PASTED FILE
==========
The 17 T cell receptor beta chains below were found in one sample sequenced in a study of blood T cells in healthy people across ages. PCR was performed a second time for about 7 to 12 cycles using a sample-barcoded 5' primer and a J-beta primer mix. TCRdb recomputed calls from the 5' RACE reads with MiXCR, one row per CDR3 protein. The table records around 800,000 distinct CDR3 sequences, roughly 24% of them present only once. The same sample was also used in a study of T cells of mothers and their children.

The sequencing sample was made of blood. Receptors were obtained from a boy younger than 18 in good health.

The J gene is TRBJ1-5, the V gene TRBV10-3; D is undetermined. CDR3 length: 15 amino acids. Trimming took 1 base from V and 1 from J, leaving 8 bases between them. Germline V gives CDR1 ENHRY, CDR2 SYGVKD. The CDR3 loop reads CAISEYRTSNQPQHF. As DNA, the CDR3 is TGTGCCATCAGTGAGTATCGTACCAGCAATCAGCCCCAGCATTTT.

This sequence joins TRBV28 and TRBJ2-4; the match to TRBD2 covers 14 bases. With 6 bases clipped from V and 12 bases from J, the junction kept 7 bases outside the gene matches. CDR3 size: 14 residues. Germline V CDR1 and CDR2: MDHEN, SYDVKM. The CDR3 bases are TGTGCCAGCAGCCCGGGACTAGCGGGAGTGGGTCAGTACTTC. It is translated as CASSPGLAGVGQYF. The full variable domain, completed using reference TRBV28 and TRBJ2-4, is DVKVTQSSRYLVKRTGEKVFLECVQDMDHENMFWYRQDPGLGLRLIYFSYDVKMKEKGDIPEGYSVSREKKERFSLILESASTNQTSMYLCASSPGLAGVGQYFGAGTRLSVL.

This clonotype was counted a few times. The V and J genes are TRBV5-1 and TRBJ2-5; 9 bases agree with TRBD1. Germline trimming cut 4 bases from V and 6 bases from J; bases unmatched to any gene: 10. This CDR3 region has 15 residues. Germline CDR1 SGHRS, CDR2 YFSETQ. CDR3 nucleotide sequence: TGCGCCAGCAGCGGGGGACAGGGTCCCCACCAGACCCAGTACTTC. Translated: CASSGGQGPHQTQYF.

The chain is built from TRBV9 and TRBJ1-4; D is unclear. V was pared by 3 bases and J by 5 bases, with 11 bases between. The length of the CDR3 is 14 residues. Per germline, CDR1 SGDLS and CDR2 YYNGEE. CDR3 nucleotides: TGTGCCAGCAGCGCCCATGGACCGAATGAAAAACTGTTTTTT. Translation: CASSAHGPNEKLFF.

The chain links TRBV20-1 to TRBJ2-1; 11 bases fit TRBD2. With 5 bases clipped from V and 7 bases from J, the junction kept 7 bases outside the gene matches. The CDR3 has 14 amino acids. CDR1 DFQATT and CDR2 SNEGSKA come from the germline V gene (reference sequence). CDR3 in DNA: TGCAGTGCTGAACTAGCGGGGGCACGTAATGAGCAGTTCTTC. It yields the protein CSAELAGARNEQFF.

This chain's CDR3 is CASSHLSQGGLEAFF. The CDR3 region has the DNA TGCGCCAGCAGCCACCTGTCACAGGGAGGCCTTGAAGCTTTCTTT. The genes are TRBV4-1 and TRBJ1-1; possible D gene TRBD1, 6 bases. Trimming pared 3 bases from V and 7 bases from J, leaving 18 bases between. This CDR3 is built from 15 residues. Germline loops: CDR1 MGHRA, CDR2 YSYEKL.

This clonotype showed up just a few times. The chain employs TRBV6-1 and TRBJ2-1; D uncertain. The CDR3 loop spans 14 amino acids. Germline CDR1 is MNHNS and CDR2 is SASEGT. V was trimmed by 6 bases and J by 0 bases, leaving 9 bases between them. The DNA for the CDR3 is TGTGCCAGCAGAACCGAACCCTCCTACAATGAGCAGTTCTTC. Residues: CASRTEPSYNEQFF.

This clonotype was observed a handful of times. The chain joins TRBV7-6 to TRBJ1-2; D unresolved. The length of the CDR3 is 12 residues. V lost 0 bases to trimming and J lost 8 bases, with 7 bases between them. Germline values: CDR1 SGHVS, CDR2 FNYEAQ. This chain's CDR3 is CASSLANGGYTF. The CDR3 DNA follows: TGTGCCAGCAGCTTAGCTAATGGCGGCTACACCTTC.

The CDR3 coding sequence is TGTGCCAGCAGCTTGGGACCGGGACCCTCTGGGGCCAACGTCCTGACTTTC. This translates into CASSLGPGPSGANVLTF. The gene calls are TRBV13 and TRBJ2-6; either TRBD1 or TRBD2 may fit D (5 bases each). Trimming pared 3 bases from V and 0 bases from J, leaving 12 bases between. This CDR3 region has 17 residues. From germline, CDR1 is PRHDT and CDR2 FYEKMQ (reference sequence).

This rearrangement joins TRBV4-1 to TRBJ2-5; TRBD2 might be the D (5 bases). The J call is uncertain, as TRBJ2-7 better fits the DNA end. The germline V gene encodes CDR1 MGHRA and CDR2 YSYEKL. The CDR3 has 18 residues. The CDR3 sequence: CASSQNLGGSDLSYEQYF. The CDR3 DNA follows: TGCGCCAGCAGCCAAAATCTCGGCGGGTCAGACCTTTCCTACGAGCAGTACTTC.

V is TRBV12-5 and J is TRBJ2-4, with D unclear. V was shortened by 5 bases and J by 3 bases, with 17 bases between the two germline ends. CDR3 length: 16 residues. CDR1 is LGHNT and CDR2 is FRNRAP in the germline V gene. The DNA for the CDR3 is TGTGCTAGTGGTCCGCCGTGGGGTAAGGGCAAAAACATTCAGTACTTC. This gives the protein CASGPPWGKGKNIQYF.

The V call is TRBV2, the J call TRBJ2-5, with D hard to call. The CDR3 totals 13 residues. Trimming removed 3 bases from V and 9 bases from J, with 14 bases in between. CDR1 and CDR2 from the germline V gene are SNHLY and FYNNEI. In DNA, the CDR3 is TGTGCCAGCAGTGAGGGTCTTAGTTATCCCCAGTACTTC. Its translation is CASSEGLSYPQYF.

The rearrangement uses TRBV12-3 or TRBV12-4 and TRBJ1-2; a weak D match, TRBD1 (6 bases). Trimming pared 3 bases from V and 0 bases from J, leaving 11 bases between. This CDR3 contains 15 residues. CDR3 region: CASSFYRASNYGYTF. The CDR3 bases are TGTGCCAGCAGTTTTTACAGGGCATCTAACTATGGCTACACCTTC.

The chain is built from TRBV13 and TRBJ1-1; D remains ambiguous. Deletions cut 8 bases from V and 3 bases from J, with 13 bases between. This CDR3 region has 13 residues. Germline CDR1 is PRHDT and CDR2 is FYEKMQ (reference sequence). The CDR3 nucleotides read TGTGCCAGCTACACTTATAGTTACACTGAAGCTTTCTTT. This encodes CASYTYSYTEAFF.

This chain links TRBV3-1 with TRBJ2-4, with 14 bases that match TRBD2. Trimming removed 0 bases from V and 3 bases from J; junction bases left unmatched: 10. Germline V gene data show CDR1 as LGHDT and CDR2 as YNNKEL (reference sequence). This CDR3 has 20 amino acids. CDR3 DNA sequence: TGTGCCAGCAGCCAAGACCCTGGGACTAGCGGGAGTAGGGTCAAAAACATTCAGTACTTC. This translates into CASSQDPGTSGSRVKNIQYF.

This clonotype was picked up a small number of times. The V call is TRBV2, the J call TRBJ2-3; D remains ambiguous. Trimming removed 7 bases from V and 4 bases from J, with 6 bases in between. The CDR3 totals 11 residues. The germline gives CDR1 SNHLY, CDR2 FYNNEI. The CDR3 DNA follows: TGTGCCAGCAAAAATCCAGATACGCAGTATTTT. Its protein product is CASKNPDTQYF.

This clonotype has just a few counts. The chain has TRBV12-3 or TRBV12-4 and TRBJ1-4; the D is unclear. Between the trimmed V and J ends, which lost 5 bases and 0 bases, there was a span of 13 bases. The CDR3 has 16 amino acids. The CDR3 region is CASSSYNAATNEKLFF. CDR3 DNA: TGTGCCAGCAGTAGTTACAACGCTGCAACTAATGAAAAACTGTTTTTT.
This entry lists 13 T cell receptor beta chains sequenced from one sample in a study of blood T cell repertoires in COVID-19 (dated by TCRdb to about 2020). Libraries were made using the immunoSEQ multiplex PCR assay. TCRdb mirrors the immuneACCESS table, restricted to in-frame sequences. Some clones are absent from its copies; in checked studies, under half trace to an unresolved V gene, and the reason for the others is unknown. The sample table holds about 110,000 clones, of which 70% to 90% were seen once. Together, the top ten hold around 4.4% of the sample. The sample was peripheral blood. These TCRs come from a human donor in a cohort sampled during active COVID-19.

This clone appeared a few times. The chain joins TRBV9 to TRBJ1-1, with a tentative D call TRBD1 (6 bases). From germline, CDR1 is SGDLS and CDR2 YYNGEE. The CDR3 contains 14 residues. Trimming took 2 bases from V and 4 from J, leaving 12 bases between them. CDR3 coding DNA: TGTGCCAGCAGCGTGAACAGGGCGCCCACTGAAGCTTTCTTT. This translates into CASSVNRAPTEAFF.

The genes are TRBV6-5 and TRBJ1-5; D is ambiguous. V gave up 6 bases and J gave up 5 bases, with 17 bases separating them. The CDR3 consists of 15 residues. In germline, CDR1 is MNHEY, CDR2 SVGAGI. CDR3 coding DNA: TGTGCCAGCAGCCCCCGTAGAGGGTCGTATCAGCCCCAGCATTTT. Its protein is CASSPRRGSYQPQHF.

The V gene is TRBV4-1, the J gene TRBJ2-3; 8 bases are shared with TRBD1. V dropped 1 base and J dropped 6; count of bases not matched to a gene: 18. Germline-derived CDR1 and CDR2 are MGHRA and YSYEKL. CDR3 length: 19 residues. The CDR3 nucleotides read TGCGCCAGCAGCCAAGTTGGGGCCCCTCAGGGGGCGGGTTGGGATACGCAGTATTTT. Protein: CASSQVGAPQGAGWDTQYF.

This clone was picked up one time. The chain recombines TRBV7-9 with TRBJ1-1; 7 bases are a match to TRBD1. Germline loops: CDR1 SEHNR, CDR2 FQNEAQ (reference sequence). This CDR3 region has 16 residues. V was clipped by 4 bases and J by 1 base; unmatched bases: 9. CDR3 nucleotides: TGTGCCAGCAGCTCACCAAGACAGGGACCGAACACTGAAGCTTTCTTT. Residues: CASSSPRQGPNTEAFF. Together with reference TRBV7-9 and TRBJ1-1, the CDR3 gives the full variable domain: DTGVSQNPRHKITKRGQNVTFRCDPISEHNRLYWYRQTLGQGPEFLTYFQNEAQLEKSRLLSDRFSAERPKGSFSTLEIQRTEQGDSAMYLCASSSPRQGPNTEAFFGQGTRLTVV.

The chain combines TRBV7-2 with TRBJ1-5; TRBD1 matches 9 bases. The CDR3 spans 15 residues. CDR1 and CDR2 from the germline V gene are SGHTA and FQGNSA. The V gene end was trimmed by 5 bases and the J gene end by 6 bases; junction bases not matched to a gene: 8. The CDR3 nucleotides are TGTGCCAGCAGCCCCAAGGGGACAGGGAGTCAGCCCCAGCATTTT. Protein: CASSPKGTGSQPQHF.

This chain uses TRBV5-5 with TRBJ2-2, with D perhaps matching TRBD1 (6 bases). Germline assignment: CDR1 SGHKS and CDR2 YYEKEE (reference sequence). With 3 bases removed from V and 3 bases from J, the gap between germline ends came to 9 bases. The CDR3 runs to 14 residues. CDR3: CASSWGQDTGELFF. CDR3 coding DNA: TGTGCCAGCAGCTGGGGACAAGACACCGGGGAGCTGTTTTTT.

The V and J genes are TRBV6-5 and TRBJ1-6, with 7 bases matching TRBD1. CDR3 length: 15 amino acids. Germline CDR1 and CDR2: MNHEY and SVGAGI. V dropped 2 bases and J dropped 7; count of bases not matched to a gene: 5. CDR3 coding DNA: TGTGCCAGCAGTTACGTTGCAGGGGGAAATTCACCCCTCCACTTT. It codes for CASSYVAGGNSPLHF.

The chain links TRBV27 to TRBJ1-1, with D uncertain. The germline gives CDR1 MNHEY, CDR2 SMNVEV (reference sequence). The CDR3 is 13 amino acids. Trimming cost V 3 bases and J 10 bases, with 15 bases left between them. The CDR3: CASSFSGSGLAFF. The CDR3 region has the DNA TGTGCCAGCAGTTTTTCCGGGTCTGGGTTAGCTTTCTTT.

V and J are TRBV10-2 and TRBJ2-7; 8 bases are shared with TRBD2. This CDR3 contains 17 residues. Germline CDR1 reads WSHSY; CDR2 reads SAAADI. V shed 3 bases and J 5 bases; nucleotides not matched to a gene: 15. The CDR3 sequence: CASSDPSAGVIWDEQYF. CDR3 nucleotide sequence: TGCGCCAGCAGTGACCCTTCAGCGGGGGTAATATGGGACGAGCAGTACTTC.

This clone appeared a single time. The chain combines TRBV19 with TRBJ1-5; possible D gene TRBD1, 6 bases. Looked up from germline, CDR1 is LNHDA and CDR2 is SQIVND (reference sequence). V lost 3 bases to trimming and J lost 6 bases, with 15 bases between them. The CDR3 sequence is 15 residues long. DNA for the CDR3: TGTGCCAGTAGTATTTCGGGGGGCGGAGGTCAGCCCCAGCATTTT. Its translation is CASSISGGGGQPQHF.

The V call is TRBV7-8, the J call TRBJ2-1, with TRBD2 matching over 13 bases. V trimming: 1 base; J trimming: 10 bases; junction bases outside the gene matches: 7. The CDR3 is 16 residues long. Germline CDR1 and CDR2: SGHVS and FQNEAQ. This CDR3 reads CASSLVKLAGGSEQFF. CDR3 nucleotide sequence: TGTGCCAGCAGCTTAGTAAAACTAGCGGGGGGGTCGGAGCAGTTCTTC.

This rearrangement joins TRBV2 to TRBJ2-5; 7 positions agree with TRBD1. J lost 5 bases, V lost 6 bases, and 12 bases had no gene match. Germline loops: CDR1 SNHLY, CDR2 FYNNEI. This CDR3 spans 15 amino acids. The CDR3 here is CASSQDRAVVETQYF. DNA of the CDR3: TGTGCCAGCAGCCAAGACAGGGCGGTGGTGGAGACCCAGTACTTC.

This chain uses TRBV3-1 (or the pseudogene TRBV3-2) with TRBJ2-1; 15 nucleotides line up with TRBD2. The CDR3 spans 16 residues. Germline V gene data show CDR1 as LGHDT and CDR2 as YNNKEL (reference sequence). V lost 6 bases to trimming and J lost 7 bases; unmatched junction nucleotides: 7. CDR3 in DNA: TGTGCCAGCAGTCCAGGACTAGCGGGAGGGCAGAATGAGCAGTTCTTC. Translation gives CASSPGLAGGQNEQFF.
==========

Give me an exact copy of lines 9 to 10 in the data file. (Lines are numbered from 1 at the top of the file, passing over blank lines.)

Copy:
This clonotype showed up just a few times. The chain employs TRBV6-1 and TRBJ2-1; D uncertain. The CDR3 loop spans 14 amino acids. Germline CDR1 is MNHNS and CDR2 is SASEGT. V was trimmed by 6 bases and J by 0 bases, leaving 9 bases between them. The DNA for the CDR3 is TGTGCCAGCAGAACCGAACCCTCCTACAATGAGCAGTTCTTC. Residues: CASRTEPSYNEQFF.

This clonotype was observed a handful of times. The chain joins TRBV7-6 to TRBJ1-2; D unresolved. The length of the CDR3 is 12 residues. V lost 0 bases to trimming and J lost 8 bases, with 7 bases between them. Germline values: CDR1 SGHVS, CDR2 FNYEAQ. This chain's CDR3 is CASSLANGGYTF. The CDR3 DNA follows: TGTGCCAGCAGCTTAGCTAATGGCGGCTACACCTTC.